How to Reduce Hunger One Row at a Time


We all want to reduce hunger. Food insecurity is a worldwide problem, but a solution may be as close as your backyard. Join the ranks of people who plant an extra row in their backyard gardens to donate to the poor.

How bad is the world’s hunger problem?

One in nine people worldwide do not have enough food to live healthy lives. And hunger kills more people each year than AIDS, malaria, and tuberculosis combined. That’s about 11% of the world’s population.

Astonishingly, hunger and food insecurity are still big problems in the U.S. as well. Would you believe that 14.3% of households in the U.S. are food insecure? Food insecurity means these households report disrupted eating patterns, reduced food intake, and reduced quality, variety, or desirability of diet.

While government programs help, access to the fresh fruits and vegetables that promote healthy living can still be difficult. But the good news is that there’s a way for each of us to get our hands dirty and help solve the problem of hunger here in the U.S.

Here’s how to reduce hunger in your own backyard.

If you are looking for a grassroots tactic that answers the question of how to reduce hunger, look no further than your own backyard.

As I look out on our quarter-acre lot in suburbia, it seems crazy that this small plot could help tackle such a huge problem. But I ran across a really interesting movement called “Plant A Row” that helps us all learn how to reduce hunger and offers us a chance to be part of the solution.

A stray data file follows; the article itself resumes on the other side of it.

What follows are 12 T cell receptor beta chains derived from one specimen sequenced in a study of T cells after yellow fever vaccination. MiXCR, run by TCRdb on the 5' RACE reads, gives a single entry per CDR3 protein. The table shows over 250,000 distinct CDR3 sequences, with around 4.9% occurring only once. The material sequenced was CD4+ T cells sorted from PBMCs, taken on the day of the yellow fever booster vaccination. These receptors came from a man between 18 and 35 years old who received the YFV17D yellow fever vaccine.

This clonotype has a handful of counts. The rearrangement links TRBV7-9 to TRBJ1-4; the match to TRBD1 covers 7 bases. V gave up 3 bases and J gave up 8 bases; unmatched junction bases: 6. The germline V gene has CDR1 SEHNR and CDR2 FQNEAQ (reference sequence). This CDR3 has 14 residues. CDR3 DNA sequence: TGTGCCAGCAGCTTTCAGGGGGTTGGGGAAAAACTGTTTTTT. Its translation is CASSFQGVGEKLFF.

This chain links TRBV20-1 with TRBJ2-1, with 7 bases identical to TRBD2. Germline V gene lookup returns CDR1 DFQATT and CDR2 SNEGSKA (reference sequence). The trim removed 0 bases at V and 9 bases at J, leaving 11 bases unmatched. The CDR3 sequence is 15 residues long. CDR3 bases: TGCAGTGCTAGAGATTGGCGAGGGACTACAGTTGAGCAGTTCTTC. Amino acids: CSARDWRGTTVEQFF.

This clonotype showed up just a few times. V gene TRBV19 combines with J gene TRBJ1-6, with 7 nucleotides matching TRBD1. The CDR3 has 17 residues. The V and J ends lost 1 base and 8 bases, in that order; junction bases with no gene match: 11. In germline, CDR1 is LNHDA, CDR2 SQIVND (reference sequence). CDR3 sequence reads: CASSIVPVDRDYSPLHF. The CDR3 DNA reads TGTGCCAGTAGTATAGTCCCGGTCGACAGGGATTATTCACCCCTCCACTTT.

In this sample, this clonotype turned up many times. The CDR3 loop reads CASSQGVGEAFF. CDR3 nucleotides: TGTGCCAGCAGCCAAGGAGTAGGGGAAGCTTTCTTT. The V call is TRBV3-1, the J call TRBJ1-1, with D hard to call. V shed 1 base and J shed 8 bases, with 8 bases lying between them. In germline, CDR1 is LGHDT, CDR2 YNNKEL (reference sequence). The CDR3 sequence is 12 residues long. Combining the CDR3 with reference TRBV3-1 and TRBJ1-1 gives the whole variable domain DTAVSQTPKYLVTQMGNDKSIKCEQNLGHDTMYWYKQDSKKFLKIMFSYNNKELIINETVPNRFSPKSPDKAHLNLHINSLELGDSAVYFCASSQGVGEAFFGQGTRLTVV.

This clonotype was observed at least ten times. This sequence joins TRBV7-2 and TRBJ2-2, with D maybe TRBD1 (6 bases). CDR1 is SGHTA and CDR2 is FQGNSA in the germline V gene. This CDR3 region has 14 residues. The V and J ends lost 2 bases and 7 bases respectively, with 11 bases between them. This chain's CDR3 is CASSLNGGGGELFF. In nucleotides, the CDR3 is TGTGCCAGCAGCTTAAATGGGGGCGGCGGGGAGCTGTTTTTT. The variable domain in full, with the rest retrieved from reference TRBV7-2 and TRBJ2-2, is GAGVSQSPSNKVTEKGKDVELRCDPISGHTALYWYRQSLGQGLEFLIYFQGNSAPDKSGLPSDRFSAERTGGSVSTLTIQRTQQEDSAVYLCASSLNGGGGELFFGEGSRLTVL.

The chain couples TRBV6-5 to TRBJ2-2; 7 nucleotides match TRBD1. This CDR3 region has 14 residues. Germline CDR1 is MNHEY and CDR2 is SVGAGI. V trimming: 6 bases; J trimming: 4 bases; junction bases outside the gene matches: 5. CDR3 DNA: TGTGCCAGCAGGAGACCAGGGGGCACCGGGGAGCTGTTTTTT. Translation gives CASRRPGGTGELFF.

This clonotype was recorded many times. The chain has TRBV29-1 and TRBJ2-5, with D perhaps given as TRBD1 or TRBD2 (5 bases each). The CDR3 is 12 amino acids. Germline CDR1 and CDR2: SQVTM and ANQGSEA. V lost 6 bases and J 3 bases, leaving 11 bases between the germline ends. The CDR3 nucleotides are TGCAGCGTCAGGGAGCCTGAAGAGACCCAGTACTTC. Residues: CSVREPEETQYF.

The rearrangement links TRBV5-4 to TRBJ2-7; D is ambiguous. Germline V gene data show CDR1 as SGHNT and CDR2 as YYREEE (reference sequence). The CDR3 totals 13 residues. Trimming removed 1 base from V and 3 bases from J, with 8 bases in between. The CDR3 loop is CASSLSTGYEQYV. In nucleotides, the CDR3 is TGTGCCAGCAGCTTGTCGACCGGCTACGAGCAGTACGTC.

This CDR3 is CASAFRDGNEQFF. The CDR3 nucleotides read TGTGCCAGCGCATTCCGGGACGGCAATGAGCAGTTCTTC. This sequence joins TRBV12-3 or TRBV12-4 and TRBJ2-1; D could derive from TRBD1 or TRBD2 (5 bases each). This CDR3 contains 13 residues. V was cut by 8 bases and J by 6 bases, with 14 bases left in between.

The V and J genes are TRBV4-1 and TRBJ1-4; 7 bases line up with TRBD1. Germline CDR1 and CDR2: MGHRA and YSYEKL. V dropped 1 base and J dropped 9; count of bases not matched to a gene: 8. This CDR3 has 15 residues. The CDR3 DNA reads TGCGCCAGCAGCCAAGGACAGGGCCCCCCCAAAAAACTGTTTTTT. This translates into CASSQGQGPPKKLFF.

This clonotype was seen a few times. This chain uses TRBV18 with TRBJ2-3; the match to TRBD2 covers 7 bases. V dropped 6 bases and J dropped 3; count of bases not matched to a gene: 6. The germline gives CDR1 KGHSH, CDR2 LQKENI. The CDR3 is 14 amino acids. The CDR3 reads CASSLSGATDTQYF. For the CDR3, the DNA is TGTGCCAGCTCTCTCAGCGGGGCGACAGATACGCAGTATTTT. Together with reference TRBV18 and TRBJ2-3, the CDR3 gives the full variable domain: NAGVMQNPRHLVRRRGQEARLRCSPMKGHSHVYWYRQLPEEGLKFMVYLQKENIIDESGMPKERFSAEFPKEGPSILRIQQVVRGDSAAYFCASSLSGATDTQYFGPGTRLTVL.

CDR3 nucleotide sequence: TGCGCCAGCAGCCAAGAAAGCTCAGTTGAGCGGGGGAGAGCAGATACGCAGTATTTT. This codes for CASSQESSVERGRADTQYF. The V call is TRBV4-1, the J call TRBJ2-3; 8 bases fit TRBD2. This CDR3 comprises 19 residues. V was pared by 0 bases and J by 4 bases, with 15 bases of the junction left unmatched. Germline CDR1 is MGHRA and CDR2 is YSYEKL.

The premise is simple. When you plant your garden each year, plant an extra row and donate the surplus produce to local food banks, soup kitchens and service organizations.

American gardeners — people just like you and me — have donated over 20 million pounds of produce this way, providing over 80 million meals in the last 20 years.

What does the Bible say about how to reduce hunger?

What struck me about this movement is how biblical it is. We care for God’s creation by caring for both the earth and people.

In several passages, the Hebrew Bible says that landowners and farmers should not reap the entire harvest. They should leave “the edges” and the “gleanings” for the poor.

When you reap the harvest of your land, you shall not reap to the very edges of your field, or gather the gleanings of your harvest. You shall not strip your vineyard bare, or gather the fallen grapes of your vineyard; you shall leave them for the poor and the alien: I am the Lord your God. (Leviticus 19: 9-10, NRSV)

Like so much of the Bible, we’re told not to hoard our abundance and use every bit to care for our own households. Instead, we’re advised to share our abundance with those who have less.

No backyard? No problem

Maybe you don’t have a backyard. Or maybe (like me) you aren’t the best gardener. There are an abundance of cooperative community gardens that are also tackling the problem of how to reduce hunger.

Our own suburban church uses its bare lot to raise vegetables for the poor. Just last year they harvested almost 2,000 pounds of fresh vegetables that were delivered to local food cupboards and soup kitchens!

How can you get involved in reducing hunger?

I think the challenge for all of us is to see that even small donations can make a difference. But we can’t sit back and assume that people with bigger hearts and more time will do all the work. We are all called to help the poor in whatever small way we can and learn how to reduce hunger starting in our own backyards.


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